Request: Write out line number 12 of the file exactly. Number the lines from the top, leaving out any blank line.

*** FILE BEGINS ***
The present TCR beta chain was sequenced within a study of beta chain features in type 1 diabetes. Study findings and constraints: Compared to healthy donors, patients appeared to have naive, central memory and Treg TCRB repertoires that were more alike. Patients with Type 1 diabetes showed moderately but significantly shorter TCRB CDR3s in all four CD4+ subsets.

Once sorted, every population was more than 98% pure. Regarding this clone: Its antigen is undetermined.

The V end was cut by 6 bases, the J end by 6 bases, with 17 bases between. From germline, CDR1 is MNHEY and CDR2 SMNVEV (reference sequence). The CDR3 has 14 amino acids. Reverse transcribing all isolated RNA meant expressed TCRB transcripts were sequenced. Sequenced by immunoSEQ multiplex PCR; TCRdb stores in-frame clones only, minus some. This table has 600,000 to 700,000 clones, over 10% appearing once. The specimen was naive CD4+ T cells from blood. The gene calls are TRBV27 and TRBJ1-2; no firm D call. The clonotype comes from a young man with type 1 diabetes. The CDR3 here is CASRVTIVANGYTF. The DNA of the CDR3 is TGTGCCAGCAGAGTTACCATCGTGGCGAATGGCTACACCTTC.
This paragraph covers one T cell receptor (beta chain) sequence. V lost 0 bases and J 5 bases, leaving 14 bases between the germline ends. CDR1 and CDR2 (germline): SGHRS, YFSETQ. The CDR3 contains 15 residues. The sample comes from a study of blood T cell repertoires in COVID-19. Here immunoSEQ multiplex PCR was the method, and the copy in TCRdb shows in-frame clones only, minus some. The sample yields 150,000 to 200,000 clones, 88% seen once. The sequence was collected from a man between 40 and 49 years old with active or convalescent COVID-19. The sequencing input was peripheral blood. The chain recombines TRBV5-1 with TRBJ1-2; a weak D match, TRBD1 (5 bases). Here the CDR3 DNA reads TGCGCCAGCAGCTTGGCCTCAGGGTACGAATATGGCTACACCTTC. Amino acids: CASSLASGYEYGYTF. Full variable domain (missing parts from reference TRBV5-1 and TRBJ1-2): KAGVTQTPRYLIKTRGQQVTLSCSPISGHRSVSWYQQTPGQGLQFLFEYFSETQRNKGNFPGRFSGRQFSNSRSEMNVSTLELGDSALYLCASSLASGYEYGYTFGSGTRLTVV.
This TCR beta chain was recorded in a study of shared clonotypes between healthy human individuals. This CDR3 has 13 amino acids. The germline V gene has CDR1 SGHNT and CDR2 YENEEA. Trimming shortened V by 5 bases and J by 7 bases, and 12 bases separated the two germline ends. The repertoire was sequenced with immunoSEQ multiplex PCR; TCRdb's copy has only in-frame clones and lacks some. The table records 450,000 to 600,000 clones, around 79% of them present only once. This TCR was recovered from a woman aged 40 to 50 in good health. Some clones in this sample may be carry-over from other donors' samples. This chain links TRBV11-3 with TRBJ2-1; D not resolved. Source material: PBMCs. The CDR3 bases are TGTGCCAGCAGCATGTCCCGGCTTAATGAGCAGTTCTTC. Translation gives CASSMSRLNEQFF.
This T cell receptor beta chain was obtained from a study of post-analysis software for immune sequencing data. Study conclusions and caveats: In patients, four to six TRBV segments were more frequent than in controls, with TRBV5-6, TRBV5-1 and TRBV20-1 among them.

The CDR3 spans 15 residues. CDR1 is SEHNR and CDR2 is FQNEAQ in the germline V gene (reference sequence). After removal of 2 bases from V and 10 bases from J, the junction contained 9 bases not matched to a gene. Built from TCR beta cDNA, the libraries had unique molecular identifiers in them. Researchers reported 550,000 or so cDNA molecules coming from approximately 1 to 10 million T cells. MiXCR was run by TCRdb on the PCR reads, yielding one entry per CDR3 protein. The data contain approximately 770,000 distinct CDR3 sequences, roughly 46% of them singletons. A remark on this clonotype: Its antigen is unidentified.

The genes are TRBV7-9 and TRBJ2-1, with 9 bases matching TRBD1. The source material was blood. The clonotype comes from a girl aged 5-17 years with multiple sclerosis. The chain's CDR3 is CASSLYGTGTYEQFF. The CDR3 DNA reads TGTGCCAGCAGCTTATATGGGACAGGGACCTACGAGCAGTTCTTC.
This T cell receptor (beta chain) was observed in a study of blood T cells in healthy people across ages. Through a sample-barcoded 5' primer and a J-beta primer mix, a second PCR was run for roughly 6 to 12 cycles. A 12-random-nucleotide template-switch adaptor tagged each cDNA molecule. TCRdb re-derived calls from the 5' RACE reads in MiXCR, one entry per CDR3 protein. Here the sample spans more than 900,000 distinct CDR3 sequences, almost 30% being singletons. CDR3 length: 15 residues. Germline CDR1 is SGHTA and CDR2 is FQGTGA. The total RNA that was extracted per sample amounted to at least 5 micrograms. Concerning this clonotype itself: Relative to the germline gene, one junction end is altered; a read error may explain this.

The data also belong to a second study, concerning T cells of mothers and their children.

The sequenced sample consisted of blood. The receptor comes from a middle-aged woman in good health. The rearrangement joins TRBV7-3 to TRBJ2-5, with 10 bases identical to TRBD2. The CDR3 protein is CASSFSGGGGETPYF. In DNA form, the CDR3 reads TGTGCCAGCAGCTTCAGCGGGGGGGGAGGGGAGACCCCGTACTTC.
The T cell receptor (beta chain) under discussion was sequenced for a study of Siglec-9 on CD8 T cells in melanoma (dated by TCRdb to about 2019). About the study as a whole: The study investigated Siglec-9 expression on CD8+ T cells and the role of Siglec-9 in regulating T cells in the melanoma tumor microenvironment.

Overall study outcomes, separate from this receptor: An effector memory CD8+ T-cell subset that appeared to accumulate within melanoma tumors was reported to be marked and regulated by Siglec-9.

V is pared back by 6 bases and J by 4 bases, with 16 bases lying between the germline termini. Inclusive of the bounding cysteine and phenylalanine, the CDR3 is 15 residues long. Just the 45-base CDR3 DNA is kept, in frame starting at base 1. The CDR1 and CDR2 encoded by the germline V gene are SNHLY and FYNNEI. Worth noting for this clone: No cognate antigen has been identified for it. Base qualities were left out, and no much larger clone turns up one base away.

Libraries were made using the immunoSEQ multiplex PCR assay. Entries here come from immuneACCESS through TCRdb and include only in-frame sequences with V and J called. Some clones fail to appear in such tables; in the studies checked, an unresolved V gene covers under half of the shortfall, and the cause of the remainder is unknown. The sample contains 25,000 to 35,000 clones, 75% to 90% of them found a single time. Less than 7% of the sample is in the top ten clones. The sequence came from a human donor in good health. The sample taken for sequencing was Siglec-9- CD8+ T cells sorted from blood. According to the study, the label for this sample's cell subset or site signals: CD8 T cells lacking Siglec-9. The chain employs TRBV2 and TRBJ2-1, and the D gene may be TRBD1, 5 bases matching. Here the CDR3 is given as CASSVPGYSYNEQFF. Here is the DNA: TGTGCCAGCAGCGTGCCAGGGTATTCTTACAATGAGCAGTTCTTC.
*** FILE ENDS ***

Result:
The T cell receptor (beta chain) under discussion was sequenced for a study of Siglec-9 on CD8 T cells in melanoma (dated by TCRdb to about 2019). About the study as a whole: The study investigated Siglec-9 expression on CD8+ T cells and the role of Siglec-9 in regulating T cells in the melanoma tumor microenvironment.